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Cities of the future

Release date:
30 October 2020
To mark World Cities Day, William Lin, EVP of regions, cities & solutions, outlines four features that could be key to greener cities of the future 
🕒 3 min read | 📖 Feature| 💡 Why it matters

I've been fortunate throughout my career to visit, work and live in a great number of countries with outstanding cities. Cities are home to about half of the world’s population, generating 70% of CO2 emissions and we expect both figures to grow with increased urbanization over time. 

There’s certainly appetite to decarbonize our cities and many around the world are tackling emissions with a range of initiatives. China is investing in smart cities and creating clean energy industrial parks, while new cities, such as Neom in Saudi Arabia, will only use renewable energy, and established cities, like London, are investing heavily in energy efficiency and clean mobility.


“There’s certainly appetite to decarbonize our cities and many around the world are tackling emissions with a range of initiatives.” 


William Lin, EVP of regions, cities & solutions


At the UN Climate Action Summit last year, 102 cities committed to be net zero by 2050. As part of bp’s own ambition – to be net zero by 2050 or sooner and to help the world get there too – we want to help cities along that journey.


Our new strategy outlines our aim to partner with 10-15 cities across the globe over the next decade to help them reach their net zero goals and create the cities of the future. So far this year, we’ve announced partnerships with two cities – Aberdeen in the UK and Houston in the US.

Envisioning the city of the future

But what will the cities of the future look like? No one can say with 100% certainty – but to mark World Cities Day, I wanted to share four key features I think we will see more of, especially if the cities seize the opportunity to build back better, cleaner and greener following the COVID-19 pandemic: 


  1. Decarbonized transportation: zero-emissions buses and trains, integrated with autonomous vehicles and enabled through fast-charging and hydrogen stations. A city that partners with ride-hailing companies to decarbonize fleets and with airlines and airports to produce and supply sustainable aviation fuel from municipal waste. 

  2. Powered by low energy and gas: renewable energy – like solar, wind and bioenergy – will be bolstered by gas-fired power to ensure energy supply remains reliable. With cleaner industries, capturing carbon emissions through CCUS facilities and storing millions of tonnes of CO2. A hydrogen-ready gas infrastructure enabling industrial growth through green and blue hydrogen.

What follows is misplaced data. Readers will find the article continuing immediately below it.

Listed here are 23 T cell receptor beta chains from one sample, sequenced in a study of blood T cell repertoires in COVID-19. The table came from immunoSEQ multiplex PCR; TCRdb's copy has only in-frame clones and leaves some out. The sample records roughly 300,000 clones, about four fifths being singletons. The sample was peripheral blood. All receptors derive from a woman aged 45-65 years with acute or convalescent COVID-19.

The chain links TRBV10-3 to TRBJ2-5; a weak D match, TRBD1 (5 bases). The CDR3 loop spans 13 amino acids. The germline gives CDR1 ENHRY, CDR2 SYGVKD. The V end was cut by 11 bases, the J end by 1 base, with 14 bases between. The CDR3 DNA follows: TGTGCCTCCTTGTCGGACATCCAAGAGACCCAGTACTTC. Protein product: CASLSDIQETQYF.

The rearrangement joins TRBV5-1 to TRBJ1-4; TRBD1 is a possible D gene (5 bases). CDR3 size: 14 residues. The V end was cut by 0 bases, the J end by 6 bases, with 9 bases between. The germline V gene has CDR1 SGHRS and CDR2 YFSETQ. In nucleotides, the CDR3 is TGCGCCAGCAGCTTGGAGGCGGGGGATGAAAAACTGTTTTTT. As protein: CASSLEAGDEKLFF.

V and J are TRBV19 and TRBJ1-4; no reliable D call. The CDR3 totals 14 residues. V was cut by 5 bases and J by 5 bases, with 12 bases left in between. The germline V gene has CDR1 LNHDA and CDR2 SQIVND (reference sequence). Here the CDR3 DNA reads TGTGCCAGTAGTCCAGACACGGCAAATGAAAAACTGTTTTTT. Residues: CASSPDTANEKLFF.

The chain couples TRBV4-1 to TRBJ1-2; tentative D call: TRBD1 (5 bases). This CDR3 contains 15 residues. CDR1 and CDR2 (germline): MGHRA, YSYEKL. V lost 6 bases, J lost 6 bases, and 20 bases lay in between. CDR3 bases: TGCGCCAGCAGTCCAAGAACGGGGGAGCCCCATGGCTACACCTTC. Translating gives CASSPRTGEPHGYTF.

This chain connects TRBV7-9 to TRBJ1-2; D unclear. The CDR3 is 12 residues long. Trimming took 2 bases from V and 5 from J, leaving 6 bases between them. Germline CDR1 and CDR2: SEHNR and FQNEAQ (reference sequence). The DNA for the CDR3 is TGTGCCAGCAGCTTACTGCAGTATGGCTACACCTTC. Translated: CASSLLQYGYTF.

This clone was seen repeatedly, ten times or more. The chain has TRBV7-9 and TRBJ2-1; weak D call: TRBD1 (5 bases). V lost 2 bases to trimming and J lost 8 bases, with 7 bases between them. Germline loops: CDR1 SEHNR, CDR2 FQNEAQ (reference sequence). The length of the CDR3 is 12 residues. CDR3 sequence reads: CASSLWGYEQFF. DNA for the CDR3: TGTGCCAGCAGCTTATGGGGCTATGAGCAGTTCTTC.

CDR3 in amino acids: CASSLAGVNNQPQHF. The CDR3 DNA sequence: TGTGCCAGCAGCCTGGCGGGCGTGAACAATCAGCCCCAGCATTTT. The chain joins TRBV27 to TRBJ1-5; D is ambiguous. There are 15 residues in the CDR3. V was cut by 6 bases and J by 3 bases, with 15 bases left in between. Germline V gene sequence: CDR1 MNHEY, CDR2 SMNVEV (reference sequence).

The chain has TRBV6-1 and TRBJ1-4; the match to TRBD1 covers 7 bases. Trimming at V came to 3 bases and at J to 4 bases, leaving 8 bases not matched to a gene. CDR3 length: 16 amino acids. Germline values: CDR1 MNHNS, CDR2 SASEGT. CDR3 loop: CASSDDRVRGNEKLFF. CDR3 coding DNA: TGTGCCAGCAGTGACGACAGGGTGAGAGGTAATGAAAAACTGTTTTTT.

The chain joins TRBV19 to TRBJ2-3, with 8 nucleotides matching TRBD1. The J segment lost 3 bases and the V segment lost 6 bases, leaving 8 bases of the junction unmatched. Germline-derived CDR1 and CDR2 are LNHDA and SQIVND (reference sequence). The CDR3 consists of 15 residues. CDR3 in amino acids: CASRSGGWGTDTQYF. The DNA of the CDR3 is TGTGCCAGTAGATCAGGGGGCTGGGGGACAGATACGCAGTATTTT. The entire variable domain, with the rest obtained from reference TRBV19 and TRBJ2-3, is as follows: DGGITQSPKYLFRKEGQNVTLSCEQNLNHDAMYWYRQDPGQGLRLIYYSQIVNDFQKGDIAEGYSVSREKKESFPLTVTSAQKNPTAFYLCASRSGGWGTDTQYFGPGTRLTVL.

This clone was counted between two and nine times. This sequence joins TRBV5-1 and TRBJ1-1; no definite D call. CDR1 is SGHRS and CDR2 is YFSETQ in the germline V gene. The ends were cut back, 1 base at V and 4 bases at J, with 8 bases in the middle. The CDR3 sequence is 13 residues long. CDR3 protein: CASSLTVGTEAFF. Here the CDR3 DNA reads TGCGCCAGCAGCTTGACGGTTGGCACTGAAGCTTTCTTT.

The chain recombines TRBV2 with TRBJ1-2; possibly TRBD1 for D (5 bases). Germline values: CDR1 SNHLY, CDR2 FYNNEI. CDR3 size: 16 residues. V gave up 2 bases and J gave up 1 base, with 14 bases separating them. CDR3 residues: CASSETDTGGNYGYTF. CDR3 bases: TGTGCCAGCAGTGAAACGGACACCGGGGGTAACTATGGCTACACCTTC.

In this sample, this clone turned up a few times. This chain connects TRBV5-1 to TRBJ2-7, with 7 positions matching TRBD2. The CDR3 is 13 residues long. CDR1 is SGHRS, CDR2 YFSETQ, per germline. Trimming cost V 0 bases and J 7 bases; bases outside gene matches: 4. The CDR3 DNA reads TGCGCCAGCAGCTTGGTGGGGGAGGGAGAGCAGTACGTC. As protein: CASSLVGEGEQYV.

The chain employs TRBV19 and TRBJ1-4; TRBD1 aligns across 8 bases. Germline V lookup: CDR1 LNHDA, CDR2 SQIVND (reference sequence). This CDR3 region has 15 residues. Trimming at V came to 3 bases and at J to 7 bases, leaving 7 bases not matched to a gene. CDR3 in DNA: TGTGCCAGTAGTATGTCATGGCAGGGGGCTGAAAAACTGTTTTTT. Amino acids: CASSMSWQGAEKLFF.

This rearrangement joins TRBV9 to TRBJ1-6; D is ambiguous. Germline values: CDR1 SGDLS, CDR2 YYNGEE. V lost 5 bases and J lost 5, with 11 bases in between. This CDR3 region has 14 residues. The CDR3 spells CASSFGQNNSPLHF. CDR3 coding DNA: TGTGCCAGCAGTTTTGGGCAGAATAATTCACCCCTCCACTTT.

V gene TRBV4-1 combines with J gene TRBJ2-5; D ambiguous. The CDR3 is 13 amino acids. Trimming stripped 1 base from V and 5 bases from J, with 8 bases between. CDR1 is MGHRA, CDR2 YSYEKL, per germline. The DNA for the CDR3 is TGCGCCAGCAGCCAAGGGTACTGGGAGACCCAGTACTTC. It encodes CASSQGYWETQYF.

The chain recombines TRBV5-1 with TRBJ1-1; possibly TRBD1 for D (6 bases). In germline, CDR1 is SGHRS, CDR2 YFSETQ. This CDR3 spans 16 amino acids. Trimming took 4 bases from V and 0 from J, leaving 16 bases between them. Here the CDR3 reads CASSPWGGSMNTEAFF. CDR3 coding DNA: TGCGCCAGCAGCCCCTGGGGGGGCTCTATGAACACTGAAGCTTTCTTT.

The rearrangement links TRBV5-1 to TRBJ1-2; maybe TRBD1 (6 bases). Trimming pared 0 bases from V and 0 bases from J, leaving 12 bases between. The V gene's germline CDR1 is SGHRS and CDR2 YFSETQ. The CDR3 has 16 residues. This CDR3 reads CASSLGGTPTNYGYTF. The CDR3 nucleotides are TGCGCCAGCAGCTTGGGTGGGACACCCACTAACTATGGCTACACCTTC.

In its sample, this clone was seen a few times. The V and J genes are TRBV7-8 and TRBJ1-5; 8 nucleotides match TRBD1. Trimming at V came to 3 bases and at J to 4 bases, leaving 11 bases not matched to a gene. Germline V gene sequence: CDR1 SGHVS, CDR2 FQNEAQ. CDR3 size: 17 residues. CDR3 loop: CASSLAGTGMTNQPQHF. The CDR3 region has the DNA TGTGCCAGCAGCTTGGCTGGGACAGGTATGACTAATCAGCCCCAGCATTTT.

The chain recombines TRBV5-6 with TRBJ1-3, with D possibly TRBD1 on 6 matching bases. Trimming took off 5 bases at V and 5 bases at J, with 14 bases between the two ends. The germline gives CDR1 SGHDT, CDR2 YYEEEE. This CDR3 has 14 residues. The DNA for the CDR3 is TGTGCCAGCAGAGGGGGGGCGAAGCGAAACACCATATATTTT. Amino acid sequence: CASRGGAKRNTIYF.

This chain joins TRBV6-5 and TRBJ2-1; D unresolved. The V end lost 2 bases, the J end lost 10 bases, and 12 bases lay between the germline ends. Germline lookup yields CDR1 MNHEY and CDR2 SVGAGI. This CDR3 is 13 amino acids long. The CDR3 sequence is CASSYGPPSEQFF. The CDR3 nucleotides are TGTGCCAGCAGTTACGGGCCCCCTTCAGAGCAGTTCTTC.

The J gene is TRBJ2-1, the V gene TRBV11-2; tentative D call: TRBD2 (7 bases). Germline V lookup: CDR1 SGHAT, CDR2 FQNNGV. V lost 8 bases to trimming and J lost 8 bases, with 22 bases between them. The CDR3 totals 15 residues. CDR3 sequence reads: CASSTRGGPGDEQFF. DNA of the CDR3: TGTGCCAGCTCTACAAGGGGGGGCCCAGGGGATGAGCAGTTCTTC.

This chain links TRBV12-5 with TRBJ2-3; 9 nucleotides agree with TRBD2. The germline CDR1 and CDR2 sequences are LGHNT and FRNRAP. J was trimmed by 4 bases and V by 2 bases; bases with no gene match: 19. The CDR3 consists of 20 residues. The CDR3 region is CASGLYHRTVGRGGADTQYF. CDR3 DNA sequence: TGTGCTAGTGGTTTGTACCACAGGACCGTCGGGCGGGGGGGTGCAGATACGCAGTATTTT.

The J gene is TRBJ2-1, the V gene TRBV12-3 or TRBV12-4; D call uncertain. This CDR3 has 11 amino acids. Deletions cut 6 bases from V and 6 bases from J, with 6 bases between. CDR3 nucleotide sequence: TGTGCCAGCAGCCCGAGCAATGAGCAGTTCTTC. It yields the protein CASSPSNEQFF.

3. Smart buildings: using sensors and artificial intelligence to optimize use and benefit customers with lower costs – all managed through an easy-to-use, integrated digital platform.

  4. Improved health and quality of life: with fewer emissions, improved air quality and far richer biodiversity, including better management of materials and waste consistent with a circular economy. Natural climate solutions to offset the remaining emissions, making our environment more welcoming.
💡 Why it matters

Cities are critical to the progress of the energy transition, with research suggesting that they hold the potential to achieve 40% of the carbon mitigation goals outlined in the Paris Agreement.


As part of bp’s new strategy, we’re looking to partner with 10-15 cities over the next decade to help them reach their net zero goals. This year, we have already agreed partnerships with two – Houston in the US and Aberdeen in the UK. 


To combat the more than 30 million tonnes of CO2 it emits each year, Houston has drafted a comprehensive Climate Action Plan that focuses on transportation, materials management, energy transition and building optimization. As part of our deal, we will provide planning advice on the agreed focus areas


Meanwhile, in Aberdeen, we will work in partnership with the City Council to explore opportunities like accelerating the adoption of electric and hydrogen-powered city vehicles, energy-efficiency programmes for buildings and circular economy. 

A fascinating concept? Absolutely. But this is by no means a stretch. In fact, many of these products and services are ones we can provide at bp today.


And bringing all these products and services together – whether directly from us, or in partnerships with others – to help deliver the cities of the future is where bp wants to play a key role.


I look forward to being a part of this journey. 

Take a look at this interactive graphic for a bp vision of a city of the future

About World Cities Day

World Cities Day 2020 is the seventh global celebration since the day was launched on 31 October 2014 in Shanghai, China. Under an overarching theme of ‘Better City, Better Life’, the aim of the day is to focus the international community’s attention on urbanization as a central issue for development and to encourage cooperation among countries in meeting opportunities and addressing urban challenges towards sustainable development.


Each year, a different sub-theme is selected, to either promote successes of urbanization, or address specific challenges resulting from urbanization. The sub-theme for this year is ‘Valuing our communities and cities’, and the Global Observance will be hosted in Nakuru, Kenya.


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